- Relying on the aforementioned jurisprudence, the Impugned Decision indeed stated that “any direct challenge to the general integrity of the statement-taking process should be substantiated by a prima facie showing of foul play, either deliberate or negligent, by the Prosecution in order to justify an inquiry by the Chamber into the said process.” We find no evidence impeaching the Prosecution’s conduct. The Chamber is of the view that the Defence submissions are merely speculative and, therefore, do not raise any serious issues of fundamental legal importance and, furthermore, they are speculative in so far as they allege that the Impugned Decision will give rise to an irreparable prejudice as the Prosecution will persist in its conduct of “the continued concealment of on-going prohibited and prejudicial misconduct.”
- It is pertinent in this regard, to note that the Appeals Chamber of the ICTR did observe that, generally, “matters concerning admissibility of evidence are the responsibility of the Trial Chamber, as triers of facts, and therefore the Appeals Chamber may not assume this responsibility” and, furthermore, that it would not intervene in the exercise of the Prosecution’s discretion involving disclosure, unless it is shown that the Prosecution abused it and, where there is no evidence to the contrary, will assume that the Prosecution is acting in good faith.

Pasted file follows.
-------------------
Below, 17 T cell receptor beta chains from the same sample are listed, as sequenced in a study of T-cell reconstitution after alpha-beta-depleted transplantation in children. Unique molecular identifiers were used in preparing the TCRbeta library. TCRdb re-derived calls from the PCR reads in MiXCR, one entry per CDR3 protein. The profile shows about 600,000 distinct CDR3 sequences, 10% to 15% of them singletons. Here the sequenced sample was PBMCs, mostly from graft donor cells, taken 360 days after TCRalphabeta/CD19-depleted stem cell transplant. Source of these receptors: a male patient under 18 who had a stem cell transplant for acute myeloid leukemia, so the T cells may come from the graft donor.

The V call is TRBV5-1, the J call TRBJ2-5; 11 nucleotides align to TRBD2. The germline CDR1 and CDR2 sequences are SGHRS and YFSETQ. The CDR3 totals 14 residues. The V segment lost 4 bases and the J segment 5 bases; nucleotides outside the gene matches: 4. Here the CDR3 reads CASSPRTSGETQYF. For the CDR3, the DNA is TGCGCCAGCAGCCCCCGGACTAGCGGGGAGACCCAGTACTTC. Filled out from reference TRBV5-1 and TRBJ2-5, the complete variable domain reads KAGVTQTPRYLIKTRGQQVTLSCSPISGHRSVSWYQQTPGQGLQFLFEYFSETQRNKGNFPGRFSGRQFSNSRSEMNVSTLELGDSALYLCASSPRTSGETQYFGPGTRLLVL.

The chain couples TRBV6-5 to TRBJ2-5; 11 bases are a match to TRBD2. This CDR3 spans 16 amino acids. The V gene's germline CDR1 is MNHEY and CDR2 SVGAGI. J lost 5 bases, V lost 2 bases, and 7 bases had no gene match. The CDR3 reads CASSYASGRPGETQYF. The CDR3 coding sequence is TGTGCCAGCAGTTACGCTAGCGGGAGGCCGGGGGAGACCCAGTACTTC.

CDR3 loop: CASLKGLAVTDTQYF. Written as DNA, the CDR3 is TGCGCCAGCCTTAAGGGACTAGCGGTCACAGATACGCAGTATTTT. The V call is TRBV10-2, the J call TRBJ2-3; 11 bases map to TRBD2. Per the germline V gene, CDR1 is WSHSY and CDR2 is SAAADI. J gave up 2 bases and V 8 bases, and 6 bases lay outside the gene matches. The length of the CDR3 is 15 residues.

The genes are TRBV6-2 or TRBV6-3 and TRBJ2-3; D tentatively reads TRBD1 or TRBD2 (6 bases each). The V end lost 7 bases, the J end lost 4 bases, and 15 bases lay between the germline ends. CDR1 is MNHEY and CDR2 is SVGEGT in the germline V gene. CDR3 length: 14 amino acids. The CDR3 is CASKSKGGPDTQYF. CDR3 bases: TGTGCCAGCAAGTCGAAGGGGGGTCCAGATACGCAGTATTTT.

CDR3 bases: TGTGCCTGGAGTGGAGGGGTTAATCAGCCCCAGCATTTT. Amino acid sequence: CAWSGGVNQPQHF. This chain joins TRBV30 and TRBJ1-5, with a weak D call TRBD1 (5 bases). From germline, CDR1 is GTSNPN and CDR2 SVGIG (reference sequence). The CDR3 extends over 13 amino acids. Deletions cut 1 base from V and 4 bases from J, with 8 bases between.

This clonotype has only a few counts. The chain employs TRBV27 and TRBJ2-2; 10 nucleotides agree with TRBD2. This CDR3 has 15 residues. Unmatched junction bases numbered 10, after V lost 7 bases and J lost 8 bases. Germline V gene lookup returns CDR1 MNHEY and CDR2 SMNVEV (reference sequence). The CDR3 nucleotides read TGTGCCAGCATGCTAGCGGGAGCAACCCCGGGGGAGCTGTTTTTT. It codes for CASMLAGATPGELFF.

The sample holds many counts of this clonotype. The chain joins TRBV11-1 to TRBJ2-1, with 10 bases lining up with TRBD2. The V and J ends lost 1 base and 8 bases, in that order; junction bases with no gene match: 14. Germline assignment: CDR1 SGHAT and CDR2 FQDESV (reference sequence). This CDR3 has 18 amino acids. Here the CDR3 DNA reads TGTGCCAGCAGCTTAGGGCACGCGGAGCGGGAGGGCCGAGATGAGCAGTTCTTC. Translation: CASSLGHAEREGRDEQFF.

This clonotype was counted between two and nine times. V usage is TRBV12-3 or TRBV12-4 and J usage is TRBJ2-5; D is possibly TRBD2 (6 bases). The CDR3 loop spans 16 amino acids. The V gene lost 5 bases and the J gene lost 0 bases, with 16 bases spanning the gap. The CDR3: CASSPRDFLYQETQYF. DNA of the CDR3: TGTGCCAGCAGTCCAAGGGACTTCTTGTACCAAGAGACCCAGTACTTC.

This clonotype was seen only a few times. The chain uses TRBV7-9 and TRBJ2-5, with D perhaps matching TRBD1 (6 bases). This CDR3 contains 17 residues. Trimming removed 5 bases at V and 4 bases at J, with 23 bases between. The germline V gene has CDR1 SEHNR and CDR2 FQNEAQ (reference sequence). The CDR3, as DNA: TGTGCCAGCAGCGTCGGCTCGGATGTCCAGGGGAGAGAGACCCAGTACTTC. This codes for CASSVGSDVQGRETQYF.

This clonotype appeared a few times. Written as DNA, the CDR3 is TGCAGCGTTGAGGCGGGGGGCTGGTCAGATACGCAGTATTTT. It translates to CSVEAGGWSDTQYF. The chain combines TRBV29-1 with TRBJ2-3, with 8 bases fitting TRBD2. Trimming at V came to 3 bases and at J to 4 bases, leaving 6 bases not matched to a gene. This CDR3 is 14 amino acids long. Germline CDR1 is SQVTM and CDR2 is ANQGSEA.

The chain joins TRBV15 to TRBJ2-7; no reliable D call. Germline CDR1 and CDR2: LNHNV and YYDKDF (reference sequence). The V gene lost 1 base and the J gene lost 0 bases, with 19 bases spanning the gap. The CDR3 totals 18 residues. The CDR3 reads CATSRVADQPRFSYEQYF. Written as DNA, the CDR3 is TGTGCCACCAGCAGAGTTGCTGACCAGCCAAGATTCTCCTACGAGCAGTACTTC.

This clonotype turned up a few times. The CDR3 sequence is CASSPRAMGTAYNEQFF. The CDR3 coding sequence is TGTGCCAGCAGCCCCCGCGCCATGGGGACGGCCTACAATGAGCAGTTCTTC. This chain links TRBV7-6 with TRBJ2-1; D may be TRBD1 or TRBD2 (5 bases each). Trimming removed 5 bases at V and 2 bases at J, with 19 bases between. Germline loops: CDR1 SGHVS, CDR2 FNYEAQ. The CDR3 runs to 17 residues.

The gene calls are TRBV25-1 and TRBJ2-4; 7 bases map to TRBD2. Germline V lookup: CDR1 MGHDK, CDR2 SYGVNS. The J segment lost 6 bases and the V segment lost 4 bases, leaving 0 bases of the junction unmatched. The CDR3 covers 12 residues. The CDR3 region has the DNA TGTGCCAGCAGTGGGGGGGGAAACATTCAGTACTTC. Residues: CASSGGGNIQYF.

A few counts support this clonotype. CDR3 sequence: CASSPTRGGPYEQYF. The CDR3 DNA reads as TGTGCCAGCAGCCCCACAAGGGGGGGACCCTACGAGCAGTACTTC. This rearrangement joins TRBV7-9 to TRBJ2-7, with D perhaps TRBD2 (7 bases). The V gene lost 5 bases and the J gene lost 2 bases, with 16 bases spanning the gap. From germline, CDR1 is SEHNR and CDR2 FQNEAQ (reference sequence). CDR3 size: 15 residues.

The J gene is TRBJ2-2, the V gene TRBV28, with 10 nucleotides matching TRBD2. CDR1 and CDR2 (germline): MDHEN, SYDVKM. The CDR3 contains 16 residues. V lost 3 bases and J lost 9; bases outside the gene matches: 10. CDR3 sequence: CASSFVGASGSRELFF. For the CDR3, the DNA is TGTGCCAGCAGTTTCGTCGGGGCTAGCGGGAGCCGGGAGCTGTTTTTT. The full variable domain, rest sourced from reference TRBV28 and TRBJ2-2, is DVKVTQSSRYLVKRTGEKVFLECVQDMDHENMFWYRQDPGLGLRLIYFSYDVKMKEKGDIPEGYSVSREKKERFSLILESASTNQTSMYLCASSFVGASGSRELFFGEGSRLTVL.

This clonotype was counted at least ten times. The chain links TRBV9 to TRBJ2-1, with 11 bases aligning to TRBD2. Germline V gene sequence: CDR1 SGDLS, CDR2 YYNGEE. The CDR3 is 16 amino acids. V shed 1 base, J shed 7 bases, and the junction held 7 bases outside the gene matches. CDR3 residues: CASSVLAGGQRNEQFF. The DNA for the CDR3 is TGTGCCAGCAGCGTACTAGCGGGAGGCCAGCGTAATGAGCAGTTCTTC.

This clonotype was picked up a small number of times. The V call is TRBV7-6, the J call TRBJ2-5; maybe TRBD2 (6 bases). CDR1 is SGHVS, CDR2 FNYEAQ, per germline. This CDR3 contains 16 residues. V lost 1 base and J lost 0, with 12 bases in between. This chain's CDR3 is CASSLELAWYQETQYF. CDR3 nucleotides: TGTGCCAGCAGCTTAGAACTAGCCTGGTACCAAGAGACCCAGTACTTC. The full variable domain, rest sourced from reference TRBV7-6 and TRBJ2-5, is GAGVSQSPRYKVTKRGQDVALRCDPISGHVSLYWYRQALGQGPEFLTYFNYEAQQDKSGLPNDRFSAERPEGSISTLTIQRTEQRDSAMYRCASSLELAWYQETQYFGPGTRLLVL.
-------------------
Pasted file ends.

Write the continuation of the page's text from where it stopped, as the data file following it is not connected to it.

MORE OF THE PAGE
- It is therefore our finding that the Defence has not demonstrated any “exceptional circumstances” to warrant the granting of the Application. Hence, we deem it unnecessary to further examine the merits of the Defence submissions on irreparable prejudice, since both elements must be established and satisfied conjunctively, as we have held elsewhere, for such an application to be granted.
BASED ON THE FOREGOING CONSIDERATIONS, THE CHAMBER
HEREBY DISMISSES the Application in its entirety.
Done at Freetown, Sierra Leone, this 2nd day of February 2007
Hon. Justice Benjamin Mutanga Itoe
Hon. Justice Bankole Thompson
Hon. Justice Pierre Boutet
Trial Chamber I
[Seal of the Special Court for Sierra Leone]
 Ibid., paras 3 and 17.
 Ibid., paras 18 and 21.
 Ibid., para. 22.
 Response, paras 4 and 13.
 Ibid., para. 9, quoting Prosecutor v. Norman, Fofana and Kondewa, SCSL-04-14-T, Decision on Application by First Accused for Leave to Appeal against the Decision on their Motion for Extension of Time to Submit Documents pursuant to Rule 92bis, 17 July 2006.
 See, for
instance, Prosecutor v. Sesay, Kallon and Gbao, SCSL-04-15-T, Decision on
Application by the Second Accused for Leave for Interlocutory Appeal against the
Majority Decision of the